Relational Data Modeling Tutorial

Relational (OLTP) Data Modeling:

Relational Data Model is a data model that views the real world as entities and relationships.

Entities are concepts, real or abstract about which information is collected. Entities are associated with each other by relationship and attributes are properties of entities.

Business rules would determine the relationship between each of entities in a data model.

The goal of relational data model is to normalize (avoid redundancy)data and to present it in a good normal form.

While working with relational data modeling, a data modeler has to understand 1st normal form through 5th normal form to design a good data model.

Following are some of the questions that arise during the development of entity relationship data model. A complete business and data analysis would lead to design a good data model.

  • What will be the future scope of the data model? How to normalize the data?
  • How to group attributes in entities?
  • How to name entities, attributes, keys groups, relationships?
  • How to connect one entity to other? What sort of relationship is that?
  • How to validate the data?
  • How to normalize the data?
  • How to present reports?

Next: Relational Data Modeling Example

Data Modeling Standards | Modeling Data

Data Modeling standardization has been in practice for many years and the following section highlight the needs and implementation of the data modeling standards.

Standardization Needs | Modeling data:

Several data modelers may work on the different subject areas of a data model and all data modelers should use the same naming convention, writing definitions and business rules.

Nowadays, business to business transactions (B2B) are quite common, and standardization helps in understanding the business in a better way. Inconsistency across column names and definition would create a chaos across the business.

For example, when a data warehouse is designed, it may get data from several source systems and each source may have its own names, data types etc. These anomalies can be eliminated if a proper standardization is maintained across the organization.

Table Names Standardization:

Giving a full name to the tables, will give an idea about data what it is about. Generally, do not abbreviate the table names; however this may differ according to organization’s standards. If the table name’s length exceeds the database standards, then try to abbreviate the table names. Some general guidelines are listed below that may be used as a prefix or suffix for the table.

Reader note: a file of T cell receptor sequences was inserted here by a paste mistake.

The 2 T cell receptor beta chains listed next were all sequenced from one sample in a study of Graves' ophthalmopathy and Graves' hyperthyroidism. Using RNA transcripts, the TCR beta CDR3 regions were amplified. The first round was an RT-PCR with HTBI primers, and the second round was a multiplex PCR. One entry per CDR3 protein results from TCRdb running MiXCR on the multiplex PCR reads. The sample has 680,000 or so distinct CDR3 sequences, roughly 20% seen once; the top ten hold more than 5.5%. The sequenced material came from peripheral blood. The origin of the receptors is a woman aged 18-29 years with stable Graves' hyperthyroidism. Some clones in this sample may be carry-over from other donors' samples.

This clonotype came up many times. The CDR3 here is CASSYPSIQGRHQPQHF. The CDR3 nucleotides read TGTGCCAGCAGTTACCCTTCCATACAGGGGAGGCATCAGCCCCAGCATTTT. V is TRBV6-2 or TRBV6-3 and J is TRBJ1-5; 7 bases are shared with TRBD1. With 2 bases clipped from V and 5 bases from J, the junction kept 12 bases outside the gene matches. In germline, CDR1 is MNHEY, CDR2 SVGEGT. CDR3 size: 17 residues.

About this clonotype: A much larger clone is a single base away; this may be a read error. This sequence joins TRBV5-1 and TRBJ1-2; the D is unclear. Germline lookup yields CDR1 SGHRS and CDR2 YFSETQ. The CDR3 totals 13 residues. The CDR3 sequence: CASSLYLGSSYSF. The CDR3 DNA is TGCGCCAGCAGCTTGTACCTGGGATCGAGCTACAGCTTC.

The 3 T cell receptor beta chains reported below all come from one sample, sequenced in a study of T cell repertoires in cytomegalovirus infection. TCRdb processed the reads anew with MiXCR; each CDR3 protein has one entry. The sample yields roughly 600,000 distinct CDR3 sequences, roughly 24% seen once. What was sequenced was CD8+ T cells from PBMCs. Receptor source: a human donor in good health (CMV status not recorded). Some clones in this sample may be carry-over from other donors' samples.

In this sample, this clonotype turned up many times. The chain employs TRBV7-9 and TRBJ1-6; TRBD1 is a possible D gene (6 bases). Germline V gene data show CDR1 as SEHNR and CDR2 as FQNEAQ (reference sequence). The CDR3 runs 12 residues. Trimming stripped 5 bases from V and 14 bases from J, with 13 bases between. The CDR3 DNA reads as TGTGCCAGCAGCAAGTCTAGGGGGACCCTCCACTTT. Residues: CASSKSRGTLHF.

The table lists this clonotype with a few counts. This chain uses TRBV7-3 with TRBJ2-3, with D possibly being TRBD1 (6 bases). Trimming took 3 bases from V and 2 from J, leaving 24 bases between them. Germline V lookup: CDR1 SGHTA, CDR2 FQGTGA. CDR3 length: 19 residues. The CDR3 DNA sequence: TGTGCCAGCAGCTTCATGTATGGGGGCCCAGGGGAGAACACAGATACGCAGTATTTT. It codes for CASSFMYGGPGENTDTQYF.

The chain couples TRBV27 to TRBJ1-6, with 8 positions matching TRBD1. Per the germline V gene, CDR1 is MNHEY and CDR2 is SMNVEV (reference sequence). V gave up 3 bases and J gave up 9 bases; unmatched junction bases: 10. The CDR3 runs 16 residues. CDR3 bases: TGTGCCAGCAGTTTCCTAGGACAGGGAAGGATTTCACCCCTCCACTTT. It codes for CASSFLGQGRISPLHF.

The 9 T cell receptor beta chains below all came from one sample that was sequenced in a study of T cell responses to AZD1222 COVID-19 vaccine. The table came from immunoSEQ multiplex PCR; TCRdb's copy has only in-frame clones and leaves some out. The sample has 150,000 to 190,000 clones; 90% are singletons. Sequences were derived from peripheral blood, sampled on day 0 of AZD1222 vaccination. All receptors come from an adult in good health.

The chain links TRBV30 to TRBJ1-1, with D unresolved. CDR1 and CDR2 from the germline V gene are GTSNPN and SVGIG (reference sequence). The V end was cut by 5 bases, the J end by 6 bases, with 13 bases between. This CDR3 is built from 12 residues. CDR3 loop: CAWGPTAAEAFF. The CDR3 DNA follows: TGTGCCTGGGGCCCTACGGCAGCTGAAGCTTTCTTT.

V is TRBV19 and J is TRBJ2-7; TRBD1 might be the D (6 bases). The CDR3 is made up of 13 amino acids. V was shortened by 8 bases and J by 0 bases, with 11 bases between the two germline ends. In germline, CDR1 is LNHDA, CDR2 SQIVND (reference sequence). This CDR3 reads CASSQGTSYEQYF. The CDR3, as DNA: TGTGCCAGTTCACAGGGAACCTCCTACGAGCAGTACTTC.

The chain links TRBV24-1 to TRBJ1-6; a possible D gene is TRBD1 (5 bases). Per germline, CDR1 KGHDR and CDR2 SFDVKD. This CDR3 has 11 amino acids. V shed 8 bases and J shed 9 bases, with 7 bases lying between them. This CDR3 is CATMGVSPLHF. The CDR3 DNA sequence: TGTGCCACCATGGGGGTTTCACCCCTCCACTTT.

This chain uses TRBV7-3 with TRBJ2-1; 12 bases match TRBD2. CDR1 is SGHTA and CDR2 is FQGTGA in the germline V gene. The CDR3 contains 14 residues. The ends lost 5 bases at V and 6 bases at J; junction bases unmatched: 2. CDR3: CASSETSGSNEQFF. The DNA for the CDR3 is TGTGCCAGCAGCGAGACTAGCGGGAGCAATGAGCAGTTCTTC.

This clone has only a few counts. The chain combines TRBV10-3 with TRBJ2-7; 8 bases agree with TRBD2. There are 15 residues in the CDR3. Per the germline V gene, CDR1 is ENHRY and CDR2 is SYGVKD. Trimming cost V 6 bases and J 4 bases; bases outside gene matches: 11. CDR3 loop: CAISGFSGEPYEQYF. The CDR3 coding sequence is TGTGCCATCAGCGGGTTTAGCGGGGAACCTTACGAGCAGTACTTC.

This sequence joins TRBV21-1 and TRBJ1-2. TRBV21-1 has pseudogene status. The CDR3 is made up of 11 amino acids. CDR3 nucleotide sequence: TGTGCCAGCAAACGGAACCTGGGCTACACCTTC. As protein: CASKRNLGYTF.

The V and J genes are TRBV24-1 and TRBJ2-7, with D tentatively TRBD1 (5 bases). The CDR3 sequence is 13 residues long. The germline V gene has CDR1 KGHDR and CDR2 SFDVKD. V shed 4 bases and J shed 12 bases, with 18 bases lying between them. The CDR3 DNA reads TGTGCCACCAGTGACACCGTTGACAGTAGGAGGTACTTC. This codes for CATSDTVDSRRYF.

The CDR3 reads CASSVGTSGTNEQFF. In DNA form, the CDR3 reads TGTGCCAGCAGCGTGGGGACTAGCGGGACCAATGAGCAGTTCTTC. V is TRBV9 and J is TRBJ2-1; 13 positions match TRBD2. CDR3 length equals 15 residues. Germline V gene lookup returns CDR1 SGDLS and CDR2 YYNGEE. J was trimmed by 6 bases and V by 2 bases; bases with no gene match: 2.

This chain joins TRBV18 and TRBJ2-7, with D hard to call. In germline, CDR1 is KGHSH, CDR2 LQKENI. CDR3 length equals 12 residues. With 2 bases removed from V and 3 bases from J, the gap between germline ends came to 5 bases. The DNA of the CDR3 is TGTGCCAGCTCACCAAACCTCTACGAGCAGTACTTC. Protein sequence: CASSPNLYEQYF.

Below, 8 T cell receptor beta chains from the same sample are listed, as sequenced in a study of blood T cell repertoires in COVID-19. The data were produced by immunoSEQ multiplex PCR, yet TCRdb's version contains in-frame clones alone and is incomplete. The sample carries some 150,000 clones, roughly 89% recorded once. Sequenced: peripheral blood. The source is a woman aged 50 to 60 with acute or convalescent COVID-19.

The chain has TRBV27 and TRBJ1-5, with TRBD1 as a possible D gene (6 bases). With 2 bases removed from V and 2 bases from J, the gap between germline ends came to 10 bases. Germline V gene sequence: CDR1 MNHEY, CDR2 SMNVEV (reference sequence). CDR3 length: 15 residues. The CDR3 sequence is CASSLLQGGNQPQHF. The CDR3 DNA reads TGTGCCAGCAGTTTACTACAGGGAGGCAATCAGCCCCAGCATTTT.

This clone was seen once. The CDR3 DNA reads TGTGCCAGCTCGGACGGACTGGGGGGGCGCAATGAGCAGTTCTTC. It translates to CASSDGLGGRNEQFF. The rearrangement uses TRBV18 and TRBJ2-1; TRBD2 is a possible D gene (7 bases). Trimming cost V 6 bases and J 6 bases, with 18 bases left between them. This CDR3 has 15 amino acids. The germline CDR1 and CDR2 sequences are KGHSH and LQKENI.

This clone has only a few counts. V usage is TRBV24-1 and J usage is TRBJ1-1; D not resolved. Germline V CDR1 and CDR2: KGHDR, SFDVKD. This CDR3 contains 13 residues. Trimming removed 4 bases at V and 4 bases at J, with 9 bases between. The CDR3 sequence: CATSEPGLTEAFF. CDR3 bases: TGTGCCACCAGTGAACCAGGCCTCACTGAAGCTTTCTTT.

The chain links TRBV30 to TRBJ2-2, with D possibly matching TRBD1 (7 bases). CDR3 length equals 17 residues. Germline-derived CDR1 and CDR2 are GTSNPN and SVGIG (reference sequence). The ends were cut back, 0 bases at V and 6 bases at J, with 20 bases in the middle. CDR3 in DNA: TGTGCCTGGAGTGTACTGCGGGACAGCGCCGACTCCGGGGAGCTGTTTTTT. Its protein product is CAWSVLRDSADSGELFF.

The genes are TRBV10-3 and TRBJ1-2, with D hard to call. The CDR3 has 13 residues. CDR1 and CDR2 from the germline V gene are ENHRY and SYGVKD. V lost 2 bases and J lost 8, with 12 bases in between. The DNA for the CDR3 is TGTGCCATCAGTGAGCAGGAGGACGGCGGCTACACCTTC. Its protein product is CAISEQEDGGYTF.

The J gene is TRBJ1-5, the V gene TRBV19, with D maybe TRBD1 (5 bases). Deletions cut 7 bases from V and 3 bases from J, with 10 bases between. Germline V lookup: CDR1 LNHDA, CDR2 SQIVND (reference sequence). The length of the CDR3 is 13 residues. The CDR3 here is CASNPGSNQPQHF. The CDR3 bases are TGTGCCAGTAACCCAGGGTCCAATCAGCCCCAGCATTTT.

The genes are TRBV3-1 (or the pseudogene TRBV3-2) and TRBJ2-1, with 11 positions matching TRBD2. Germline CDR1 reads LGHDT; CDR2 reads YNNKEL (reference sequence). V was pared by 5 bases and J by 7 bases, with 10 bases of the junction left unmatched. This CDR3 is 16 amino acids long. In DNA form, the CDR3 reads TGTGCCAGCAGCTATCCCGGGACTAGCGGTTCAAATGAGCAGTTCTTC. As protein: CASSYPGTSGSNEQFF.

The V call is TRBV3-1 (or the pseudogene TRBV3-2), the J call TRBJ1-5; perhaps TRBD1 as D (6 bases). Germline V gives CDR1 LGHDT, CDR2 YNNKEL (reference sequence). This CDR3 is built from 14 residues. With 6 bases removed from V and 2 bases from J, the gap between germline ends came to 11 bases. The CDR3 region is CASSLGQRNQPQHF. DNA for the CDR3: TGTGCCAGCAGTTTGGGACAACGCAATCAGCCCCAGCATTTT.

Examples:

Lookup – LKP – Used for Code, Type tables by which a fact table can be directly accessed.
e.g. Credit Card Type Lookup – CREDIT_CARD_TYPE_LKP

Fact – FCT – Used for transaction tables:
e.g. Credit Card Fact – CREDIT_CARD_FCT

Cross Reference – XREF – Tables that resolves many to many relationships.
e.g. Credit Card Member XREF – CREDIT_CARD_MEMBER_XREF

History – HIST – Tables the stores history.
e.g. Credit Card Retired History – CREDIT_CARD_RETIRED_HIST

Statistics – STAT – Tables that store statistical information.
e.g. Credit Card Web Statistics – CREDIT_CARD_WEB_STAT

Column Names Standardization:

Some general guidelines are listed below that may be used as a prefix or suffix for the column.

Examples:

Key – Key System generated surrogate key.
e.g. Credit Card Key – CRDT_CARD_KEY

Identifier – ID – Character column that is used as an identifier.
e.g. Credit Card Identifier – CRDT_CARD_ID

Code – CD – Numeric or alphanumeric column that is used as an identifying attribute.
e.g. State Code – ST_CD

Description – DESC – Description for a code, identifier or a key.
e.g. State Description – ST_DESC

Indicator – IND – to denote indicator columns.
e.g. Gender Indicator – GNDR_IND

Database Parameters Standardization:

Some general guidelines are listed below that may be used for other physical parameters.

Examples:

Index – Index – IDX – for index names.
e.g. Credit Card Fact IDX01 – CRDT_CARD_FCT_IDX01

Primary Key – PK – for Primary key constraint names.
e.g. CREDIT Card Fact PK01- CRDT-CARD_FCT_PK01

Alternate Keys – AK – for Alternate key names.
e.g. Credit Card Fact AK01 – CRDT_CARD_FCT_AK01

Foreign Keys – FK – for Foreign key constraint names.
e.g. Credit Card Fact FK01 – CRDT_CARD_FCT_FK01